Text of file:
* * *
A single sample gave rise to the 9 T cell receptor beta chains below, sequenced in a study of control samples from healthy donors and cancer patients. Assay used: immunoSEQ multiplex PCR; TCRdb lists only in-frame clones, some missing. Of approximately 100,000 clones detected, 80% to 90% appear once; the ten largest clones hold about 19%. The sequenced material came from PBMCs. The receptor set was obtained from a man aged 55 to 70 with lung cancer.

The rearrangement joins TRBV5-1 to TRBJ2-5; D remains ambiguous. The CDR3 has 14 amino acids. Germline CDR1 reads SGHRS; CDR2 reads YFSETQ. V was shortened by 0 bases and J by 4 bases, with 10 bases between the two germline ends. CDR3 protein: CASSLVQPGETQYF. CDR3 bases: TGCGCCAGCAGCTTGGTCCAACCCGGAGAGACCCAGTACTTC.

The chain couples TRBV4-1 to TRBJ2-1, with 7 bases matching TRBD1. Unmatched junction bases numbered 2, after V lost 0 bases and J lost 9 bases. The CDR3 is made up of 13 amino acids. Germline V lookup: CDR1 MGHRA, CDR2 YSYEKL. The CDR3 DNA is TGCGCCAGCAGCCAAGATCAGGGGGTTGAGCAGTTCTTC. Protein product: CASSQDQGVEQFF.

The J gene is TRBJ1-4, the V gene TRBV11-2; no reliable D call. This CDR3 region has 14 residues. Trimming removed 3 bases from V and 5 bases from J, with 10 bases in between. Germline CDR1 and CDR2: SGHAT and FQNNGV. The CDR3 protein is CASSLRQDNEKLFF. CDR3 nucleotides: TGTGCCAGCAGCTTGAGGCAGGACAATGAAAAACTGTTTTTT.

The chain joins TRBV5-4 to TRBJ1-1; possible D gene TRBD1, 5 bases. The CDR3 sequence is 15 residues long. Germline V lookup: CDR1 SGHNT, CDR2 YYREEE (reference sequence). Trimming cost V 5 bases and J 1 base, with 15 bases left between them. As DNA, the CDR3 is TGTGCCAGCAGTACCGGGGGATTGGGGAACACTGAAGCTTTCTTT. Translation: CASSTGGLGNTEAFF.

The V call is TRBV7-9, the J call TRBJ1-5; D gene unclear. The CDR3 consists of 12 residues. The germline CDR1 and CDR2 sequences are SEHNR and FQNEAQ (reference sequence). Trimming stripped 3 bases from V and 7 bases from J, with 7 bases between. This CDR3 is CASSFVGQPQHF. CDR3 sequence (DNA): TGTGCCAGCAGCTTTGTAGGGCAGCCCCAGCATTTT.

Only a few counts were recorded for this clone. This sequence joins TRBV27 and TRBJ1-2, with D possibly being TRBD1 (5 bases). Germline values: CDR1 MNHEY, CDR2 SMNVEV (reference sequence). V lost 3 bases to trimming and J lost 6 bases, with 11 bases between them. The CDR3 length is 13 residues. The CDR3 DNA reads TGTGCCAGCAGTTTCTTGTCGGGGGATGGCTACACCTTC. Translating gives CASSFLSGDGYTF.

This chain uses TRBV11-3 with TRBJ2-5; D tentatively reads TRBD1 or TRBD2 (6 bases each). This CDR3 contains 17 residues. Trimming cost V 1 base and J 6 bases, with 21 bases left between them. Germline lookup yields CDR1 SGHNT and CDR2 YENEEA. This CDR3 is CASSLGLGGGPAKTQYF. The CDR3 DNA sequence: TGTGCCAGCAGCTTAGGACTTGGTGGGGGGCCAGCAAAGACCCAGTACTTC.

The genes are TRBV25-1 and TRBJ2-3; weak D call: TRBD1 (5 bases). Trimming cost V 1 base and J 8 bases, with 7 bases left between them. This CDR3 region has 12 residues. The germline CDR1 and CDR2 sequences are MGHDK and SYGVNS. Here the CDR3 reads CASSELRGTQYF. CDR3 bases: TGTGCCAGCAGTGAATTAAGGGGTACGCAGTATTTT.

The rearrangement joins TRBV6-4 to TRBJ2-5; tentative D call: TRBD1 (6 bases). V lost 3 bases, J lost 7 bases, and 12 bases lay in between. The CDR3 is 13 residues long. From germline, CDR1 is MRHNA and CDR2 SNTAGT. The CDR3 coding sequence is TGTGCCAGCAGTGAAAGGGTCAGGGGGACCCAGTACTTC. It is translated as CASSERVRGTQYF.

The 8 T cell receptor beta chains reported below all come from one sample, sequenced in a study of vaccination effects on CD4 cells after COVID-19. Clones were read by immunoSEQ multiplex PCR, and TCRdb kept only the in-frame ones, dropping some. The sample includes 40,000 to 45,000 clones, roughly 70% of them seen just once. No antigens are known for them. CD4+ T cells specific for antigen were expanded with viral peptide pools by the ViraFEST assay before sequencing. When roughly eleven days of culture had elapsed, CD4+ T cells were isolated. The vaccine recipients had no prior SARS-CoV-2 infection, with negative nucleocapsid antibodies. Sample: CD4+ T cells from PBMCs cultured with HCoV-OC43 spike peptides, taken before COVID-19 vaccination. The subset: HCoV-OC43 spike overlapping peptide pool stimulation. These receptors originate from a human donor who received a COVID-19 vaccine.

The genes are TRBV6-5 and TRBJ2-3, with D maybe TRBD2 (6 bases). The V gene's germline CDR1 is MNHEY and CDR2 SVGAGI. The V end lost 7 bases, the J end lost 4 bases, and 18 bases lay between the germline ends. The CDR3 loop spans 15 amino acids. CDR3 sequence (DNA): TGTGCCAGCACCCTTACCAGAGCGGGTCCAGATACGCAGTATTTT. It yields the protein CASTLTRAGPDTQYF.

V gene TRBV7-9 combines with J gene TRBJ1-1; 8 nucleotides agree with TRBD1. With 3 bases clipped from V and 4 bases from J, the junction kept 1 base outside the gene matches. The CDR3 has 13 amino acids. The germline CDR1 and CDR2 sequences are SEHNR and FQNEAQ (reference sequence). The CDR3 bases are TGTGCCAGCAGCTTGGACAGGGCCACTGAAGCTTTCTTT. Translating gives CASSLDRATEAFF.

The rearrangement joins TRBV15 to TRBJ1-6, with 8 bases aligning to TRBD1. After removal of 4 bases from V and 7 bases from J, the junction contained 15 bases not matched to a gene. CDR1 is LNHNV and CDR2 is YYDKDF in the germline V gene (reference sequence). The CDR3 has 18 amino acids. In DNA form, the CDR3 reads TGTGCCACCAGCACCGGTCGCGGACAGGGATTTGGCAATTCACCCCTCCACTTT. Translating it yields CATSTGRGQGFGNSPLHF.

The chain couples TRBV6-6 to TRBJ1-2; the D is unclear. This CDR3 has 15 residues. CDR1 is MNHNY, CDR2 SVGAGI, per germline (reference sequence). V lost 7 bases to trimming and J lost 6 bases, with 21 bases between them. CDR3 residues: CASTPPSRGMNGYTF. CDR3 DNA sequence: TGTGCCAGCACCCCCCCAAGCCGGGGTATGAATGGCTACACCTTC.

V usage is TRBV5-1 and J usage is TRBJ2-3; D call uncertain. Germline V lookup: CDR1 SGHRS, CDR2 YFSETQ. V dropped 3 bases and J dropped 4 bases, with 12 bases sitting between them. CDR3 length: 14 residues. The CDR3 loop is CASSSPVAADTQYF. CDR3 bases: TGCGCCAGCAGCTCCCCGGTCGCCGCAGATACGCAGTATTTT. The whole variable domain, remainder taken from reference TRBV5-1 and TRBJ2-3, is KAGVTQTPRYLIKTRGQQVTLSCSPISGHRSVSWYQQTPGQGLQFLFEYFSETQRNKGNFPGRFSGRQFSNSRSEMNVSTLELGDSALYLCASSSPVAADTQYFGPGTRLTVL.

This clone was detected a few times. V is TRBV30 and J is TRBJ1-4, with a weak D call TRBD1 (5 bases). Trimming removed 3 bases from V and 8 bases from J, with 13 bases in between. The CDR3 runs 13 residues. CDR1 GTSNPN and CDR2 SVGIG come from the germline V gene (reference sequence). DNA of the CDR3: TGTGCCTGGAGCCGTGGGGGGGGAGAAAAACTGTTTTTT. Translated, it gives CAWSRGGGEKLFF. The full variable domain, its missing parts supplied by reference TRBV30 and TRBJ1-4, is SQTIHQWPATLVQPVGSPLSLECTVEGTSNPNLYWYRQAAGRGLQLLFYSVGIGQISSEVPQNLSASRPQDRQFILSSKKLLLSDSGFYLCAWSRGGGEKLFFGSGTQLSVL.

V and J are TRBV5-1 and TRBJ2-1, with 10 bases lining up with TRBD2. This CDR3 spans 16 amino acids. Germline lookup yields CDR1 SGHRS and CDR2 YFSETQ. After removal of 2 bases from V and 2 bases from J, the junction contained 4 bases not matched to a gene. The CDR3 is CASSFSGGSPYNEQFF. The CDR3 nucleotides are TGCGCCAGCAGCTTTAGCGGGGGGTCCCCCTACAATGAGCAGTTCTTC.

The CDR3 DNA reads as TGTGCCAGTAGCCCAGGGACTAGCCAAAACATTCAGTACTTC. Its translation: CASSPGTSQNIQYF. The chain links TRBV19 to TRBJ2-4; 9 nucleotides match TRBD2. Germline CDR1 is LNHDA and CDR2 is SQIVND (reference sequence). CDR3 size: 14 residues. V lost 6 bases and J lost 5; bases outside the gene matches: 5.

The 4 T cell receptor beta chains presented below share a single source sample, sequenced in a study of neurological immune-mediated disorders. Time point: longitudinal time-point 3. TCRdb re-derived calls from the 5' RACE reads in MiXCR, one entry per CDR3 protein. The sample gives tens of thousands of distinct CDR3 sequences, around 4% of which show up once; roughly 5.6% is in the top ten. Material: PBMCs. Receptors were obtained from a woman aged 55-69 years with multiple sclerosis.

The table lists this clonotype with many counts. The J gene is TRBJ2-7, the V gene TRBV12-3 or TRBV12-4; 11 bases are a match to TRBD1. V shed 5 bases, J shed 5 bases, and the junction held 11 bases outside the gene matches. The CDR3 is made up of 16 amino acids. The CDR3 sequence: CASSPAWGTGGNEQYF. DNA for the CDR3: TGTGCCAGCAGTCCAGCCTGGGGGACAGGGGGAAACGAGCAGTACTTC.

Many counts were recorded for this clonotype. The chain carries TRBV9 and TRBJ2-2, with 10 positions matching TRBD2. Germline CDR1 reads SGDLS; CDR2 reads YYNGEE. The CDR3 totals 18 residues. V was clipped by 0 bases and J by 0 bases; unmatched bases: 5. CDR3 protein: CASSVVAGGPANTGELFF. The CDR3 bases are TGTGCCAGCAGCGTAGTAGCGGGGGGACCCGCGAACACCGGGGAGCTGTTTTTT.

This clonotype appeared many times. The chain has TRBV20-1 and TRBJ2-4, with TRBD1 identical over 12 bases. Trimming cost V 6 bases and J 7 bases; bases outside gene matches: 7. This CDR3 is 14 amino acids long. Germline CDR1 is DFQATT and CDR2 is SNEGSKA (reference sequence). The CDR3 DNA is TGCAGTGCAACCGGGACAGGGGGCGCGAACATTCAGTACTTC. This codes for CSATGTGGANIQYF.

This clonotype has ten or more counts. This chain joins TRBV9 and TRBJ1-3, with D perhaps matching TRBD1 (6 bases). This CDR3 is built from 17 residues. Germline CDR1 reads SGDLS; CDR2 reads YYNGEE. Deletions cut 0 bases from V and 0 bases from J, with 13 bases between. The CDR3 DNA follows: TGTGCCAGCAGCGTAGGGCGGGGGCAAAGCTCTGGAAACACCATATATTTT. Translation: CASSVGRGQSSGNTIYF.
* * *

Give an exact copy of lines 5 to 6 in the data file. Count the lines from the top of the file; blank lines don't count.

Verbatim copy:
The chain joins TRBV5-4 to TRBJ1-1; possible D gene TRBD1, 5 bases. The CDR3 sequence is 15 residues long. Germline V lookup: CDR1 SGHNT, CDR2 YYREEE (reference sequence). Trimming cost V 5 bases and J 1 base, with 15 bases left between them. As DNA, the CDR3 is TGTGCCAGCAGTACCGGGGGATTGGGGAACACTGAAGCTTTCTTT. Translation: CASSTGGLGNTEAFF.

The V call is TRBV7-9, the J call TRBJ1-5; D gene unclear. The CDR3 consists of 12 residues. The germline CDR1 and CDR2 sequences are SEHNR and FQNEAQ (reference sequence). Trimming stripped 3 bases from V and 7 bases from J, with 7 bases between. This CDR3 is CASSFVGQPQHF. CDR3 sequence (DNA): TGTGCCAGCAGCTTTGTAGGGCAGCCCCAGCATTTT.